Wednesday, October 30, 2013

Nollywood at 20 and Nigeria’s entertainment industry

Congratulations to all Nigerian thespians, playwrights, producers, directors, costumiers, scriptwriters, musicians, set-designers, location managers, dancers, choreographers, cameramen and women, photographers, editors, marketers, financiers and all other professionals who are involved in film-making in the country.  From November 2 – 27, 2013, Nigeria’s movie industry, better known as Nollywood, is set to celebrate its two decades of existence with pomp. Lots of interesting activities have been lined up to mark the twentieth anniversary celebrations. These include a grand awards night, a charity novelty football match, special master class sessions for practitioners, coaching clinics for Nigerian youths and upcoming motion picture practitioners, special charity-support activities, among others.
I appreciate the artistry, resilience, and conscientiousness of Nollywood practitioners. From nothing, they have made the Nigerian film industry a global brand so much so that in 20 years, Nollywood is rated third best world over coming after the United States of America’s Hollywood and India’s Bollywood. I had a taste of the popularity of Nigeria’s films and artistes in Ghana in 2008 when I was a short term international election observer with The Carter Centre.   At the Bekwai constituency in the Kumasi Region where I observed the December 28, presidential run-off, it was a pleasant surprise as some of the poll officials, having noticed that I am from Nigeria, warmed up to me and told me that they love our actors and actresses. Names of screen divas such as Omotola Jalade-Ekeinde, Genevive Nnaji, Ini Edo and actors such as Nkem Owoh (Osuofia), Desmond Elliot and Ramsey Nouah were mentioned.
There is no gainsaying the fact that Nigeria movie professionals have contributed immensely to national development. Apart from offering employment to several thousands of people along the value chain, Nollywood has helped to foster national unity as people from different ethnic, religious and cultural background work together in making good films for our entertainment. The country’s film industry has also helped to project and promote Nigerian cultures and values. Nigerian names, food, attires, dance, tourist centres, architectural designs, music, and general lifestyles have been locally and internationally promoted via our film industry. The Nigerian movie industry has also done a lot of image laundry for the country. Our films, movies and artistes have won numerous prestigious national and international awards among which is the Africa Movie Academy Awards. Our actors and actresses have also had the opportunity to showcase their talents in other countries in Europe, America and Africa. Our films have provided an unrivalled means of relaxation. Films with comedy slants have helped to reduce stress by offering comic reliefs.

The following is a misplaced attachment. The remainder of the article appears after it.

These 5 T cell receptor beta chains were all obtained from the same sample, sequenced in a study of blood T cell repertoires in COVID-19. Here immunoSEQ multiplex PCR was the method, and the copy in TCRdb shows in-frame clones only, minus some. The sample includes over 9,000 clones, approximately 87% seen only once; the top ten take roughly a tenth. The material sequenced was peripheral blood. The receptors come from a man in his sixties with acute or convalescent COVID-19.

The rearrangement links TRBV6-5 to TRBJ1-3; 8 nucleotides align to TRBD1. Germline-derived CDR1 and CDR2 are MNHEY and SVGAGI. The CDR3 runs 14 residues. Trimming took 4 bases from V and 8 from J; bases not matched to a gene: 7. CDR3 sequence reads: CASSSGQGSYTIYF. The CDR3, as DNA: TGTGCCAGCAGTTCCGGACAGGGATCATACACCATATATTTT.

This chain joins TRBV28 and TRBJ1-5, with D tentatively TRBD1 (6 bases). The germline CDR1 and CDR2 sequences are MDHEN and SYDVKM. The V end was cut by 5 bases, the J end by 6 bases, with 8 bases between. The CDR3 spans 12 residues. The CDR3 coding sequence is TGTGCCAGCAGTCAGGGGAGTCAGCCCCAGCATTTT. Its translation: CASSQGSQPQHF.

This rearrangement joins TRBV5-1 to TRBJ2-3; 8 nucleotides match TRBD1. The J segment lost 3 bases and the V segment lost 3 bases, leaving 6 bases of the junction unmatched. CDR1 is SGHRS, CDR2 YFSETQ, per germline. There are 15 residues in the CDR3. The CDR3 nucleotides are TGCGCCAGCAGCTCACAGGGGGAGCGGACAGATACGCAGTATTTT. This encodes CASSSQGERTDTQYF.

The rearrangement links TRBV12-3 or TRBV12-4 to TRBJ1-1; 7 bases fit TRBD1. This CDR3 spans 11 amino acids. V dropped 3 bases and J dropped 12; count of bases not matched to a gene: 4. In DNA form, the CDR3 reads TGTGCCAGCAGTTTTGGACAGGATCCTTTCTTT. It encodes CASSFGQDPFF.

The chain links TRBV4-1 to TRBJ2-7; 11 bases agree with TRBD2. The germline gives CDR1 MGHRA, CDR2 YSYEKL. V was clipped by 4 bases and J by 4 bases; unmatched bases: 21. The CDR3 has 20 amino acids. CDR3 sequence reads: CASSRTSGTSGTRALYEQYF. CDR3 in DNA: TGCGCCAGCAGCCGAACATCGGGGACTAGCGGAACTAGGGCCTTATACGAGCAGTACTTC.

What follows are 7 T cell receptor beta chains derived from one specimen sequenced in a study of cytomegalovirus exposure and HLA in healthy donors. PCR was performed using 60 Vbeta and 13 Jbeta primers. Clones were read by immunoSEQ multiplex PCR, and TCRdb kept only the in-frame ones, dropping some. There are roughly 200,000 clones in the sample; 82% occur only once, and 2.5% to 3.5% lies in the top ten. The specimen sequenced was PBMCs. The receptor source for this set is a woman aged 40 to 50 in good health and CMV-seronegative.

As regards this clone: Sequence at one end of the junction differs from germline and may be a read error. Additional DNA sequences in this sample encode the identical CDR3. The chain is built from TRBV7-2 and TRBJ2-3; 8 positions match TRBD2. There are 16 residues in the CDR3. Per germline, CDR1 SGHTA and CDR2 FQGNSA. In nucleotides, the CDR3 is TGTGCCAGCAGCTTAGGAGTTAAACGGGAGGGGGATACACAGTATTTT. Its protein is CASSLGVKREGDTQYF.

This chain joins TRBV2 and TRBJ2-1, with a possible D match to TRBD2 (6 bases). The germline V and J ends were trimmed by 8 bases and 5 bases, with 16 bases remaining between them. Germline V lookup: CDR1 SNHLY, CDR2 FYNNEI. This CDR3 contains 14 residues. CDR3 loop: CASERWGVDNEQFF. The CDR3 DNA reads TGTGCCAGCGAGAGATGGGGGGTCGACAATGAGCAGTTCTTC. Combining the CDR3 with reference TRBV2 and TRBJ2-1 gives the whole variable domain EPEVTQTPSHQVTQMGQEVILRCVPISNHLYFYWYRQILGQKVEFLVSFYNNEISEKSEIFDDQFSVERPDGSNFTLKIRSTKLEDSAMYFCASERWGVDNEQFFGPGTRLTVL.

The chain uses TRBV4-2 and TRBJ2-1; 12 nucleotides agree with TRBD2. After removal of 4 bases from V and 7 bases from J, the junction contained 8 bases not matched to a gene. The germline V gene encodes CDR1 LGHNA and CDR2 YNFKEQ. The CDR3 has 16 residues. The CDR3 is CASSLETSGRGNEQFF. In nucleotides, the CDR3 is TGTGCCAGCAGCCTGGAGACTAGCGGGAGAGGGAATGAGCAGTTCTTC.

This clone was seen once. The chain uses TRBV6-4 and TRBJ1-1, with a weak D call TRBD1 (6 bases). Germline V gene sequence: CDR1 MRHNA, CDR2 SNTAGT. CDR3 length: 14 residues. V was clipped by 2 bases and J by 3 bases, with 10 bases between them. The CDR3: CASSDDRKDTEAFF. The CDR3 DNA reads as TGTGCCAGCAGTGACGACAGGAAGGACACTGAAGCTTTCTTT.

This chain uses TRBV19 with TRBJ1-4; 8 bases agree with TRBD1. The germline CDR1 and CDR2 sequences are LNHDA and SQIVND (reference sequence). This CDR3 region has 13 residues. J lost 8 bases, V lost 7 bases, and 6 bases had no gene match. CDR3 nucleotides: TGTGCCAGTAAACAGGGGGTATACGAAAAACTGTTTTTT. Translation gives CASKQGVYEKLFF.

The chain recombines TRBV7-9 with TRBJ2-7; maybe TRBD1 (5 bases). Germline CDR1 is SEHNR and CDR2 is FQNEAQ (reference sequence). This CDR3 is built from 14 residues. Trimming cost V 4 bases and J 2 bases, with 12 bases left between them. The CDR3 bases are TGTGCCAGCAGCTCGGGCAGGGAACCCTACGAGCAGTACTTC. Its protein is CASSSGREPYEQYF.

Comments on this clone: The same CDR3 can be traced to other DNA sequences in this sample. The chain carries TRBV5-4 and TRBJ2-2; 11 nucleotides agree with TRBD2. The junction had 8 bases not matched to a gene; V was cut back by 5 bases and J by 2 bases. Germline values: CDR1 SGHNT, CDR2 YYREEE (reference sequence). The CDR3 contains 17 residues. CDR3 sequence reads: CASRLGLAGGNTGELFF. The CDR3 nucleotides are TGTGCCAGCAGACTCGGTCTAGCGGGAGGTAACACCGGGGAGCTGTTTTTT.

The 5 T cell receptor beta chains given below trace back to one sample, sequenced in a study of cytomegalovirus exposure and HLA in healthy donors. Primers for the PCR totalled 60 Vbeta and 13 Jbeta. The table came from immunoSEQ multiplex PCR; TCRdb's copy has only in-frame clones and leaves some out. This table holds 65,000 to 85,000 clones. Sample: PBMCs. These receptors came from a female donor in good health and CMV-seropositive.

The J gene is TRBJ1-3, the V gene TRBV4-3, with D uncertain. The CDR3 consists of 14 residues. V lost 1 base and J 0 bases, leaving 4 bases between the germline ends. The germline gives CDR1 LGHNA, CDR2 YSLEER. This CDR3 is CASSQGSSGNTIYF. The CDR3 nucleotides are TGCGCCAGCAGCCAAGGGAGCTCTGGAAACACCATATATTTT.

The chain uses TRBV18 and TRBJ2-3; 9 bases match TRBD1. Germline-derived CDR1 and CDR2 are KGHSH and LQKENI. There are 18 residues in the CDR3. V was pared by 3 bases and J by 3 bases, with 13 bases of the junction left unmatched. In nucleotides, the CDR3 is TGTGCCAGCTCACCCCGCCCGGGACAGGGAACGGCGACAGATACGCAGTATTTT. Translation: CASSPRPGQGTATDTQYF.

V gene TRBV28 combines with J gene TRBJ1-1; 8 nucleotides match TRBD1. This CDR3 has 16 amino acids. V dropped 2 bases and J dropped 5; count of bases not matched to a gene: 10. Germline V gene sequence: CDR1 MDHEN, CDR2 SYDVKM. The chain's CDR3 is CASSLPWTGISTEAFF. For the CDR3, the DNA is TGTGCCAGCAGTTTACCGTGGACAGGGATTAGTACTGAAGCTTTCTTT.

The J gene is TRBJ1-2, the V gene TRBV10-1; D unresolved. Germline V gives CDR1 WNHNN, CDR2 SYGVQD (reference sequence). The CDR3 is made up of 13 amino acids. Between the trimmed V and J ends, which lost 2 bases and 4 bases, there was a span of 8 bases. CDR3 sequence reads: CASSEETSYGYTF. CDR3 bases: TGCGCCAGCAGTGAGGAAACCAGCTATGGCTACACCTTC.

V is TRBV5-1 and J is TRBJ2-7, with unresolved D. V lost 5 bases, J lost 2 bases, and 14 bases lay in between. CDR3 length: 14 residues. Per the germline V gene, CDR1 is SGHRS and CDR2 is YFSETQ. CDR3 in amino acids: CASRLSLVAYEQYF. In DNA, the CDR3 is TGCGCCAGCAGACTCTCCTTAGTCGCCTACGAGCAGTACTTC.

Nigerian actors and actresses have also been able to demonstrate their resourcefulness and versatility by their ability to play multiple roles in the industry. Some are artistes, masters of ceremonies, directors and producers all rolled into one. Some such as Elliot, Owoh, Jalade-Ekeinde, Tonto Dike, Segun Arinze, the late Hubert Ogunde and a host of others have also proved that they are equally good musicians.